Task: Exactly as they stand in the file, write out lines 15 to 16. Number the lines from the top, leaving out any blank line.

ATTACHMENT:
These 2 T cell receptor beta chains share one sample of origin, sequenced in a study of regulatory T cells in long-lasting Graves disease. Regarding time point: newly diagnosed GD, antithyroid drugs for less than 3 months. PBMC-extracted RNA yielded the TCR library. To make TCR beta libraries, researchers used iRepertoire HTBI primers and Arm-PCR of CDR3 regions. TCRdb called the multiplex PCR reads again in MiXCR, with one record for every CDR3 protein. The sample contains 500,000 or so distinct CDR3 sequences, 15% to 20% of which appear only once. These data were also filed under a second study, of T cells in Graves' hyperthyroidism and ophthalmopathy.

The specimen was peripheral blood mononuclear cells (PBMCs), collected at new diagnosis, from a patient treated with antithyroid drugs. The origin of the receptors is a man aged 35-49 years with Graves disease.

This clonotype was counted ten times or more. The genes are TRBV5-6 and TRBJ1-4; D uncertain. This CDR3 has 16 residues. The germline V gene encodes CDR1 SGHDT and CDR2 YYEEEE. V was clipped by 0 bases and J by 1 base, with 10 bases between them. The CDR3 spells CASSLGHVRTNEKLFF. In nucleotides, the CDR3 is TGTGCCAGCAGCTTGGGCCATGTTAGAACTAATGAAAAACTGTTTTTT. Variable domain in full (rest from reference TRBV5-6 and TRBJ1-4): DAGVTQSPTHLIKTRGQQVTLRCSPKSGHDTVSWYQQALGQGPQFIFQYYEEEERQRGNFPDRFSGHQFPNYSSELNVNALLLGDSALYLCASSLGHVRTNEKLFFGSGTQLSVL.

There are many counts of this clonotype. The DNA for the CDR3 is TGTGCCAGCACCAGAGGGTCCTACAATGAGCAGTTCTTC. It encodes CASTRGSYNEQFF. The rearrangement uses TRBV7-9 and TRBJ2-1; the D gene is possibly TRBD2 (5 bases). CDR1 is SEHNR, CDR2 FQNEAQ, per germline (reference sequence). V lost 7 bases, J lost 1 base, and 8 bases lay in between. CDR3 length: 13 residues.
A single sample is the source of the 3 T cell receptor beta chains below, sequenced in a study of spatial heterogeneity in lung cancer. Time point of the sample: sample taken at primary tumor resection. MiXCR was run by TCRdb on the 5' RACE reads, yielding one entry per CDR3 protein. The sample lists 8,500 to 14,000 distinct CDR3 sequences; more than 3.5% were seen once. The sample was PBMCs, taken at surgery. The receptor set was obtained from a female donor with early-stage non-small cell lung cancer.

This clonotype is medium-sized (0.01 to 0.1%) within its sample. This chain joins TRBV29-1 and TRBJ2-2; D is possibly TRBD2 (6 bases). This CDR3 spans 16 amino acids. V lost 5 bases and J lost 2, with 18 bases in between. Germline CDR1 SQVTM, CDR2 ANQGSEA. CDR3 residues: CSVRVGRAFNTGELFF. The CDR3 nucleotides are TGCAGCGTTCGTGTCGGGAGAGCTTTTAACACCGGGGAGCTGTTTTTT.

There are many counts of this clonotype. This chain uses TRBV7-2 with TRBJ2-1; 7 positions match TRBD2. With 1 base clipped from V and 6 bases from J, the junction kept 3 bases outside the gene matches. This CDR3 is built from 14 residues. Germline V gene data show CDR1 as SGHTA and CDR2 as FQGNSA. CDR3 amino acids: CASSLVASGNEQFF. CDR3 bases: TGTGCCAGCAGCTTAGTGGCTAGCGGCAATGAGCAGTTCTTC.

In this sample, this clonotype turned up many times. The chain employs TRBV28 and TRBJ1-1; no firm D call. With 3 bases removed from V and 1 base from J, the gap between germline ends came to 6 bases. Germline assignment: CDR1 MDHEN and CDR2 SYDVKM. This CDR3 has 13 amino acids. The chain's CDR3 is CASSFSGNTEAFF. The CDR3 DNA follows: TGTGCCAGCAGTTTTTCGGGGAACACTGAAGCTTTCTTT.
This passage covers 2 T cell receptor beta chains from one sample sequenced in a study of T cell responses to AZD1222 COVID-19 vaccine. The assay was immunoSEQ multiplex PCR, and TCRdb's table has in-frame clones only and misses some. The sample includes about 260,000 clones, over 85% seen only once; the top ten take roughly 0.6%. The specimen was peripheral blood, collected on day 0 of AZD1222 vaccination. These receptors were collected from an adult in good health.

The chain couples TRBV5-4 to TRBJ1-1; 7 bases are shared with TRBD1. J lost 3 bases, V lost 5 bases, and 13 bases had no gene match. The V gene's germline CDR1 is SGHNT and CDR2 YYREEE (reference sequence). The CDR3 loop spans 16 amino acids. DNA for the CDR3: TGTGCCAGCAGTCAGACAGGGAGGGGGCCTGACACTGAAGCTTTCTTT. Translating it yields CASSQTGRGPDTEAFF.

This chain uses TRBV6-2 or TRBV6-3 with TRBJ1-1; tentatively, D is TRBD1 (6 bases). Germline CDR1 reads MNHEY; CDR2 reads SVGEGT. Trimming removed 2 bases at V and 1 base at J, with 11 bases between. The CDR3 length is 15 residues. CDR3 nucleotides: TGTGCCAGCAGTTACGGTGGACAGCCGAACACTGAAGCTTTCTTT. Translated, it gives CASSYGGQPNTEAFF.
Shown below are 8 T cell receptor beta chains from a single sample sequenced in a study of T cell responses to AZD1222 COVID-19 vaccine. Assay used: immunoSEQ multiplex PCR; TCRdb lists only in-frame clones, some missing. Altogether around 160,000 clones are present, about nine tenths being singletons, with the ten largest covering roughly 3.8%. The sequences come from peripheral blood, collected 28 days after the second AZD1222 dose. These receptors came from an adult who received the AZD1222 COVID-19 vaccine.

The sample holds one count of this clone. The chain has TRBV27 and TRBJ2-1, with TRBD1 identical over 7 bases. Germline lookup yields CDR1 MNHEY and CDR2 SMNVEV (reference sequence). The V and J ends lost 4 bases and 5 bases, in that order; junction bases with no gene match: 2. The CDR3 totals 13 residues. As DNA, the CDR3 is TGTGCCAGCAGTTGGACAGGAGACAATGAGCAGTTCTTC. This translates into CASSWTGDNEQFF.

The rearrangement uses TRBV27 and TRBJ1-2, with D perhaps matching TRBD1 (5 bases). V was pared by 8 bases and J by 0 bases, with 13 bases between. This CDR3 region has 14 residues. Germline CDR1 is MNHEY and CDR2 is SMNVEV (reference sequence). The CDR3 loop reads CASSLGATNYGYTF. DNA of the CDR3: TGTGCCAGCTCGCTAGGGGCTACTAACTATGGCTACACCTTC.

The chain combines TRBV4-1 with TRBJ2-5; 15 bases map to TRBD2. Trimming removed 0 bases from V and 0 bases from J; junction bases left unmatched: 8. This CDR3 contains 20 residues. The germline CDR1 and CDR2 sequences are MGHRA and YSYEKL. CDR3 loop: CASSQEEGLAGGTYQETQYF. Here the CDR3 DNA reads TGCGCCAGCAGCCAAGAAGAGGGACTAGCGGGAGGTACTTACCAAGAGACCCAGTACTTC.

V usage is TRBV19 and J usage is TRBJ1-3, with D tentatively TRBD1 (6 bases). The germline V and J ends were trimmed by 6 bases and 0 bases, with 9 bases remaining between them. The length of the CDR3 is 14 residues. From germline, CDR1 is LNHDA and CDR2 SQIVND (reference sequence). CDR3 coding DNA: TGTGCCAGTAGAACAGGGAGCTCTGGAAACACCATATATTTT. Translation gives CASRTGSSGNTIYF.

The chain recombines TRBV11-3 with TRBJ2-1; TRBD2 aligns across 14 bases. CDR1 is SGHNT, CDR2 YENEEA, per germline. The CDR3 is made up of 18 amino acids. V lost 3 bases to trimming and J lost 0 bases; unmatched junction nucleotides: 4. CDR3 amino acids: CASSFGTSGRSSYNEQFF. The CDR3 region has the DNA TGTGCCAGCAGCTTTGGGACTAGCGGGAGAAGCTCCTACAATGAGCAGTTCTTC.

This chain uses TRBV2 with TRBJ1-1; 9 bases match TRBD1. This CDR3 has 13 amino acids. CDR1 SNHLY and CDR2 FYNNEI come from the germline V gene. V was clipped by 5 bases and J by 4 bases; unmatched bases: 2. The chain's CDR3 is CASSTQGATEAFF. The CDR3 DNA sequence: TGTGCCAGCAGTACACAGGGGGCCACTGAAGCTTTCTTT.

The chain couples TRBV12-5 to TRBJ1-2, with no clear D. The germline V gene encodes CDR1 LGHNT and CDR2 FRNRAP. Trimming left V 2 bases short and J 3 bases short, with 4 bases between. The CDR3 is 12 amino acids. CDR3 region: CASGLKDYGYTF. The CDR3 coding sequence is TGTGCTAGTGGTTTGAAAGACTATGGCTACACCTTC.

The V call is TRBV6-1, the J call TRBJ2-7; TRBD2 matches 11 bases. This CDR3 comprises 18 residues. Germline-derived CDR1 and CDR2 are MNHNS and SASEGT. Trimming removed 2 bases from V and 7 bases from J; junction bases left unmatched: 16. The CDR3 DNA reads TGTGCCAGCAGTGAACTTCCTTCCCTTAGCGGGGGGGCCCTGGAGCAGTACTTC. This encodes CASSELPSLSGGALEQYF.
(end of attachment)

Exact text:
The chain combines TRBV4-1 with TRBJ2-5; 15 bases map to TRBD2. Trimming removed 0 bases from V and 0 bases from J; junction bases left unmatched: 8. This CDR3 contains 20 residues. The germline CDR1 and CDR2 sequences are MGHRA and YSYEKL. CDR3 loop: CASSQEEGLAGGTYQETQYF. Here the CDR3 DNA reads TGCGCCAGCAGCCAAGAAGAGGGACTAGCGGGAGGTACTTACCAAGAGACCCAGTACTTC.

V usage is TRBV19 and J usage is TRBJ1-3, with D tentatively TRBD1 (6 bases). The germline V and J ends were trimmed by 6 bases and 0 bases, with 9 bases remaining between them. The length of the CDR3 is 14 residues. From germline, CDR1 is LNHDA and CDR2 SQIVND (reference sequence). CDR3 coding DNA: TGTGCCAGTAGAACAGGGAGCTCTGGAAACACCATATATTTT. Translation gives CASRTGSSGNTIYF.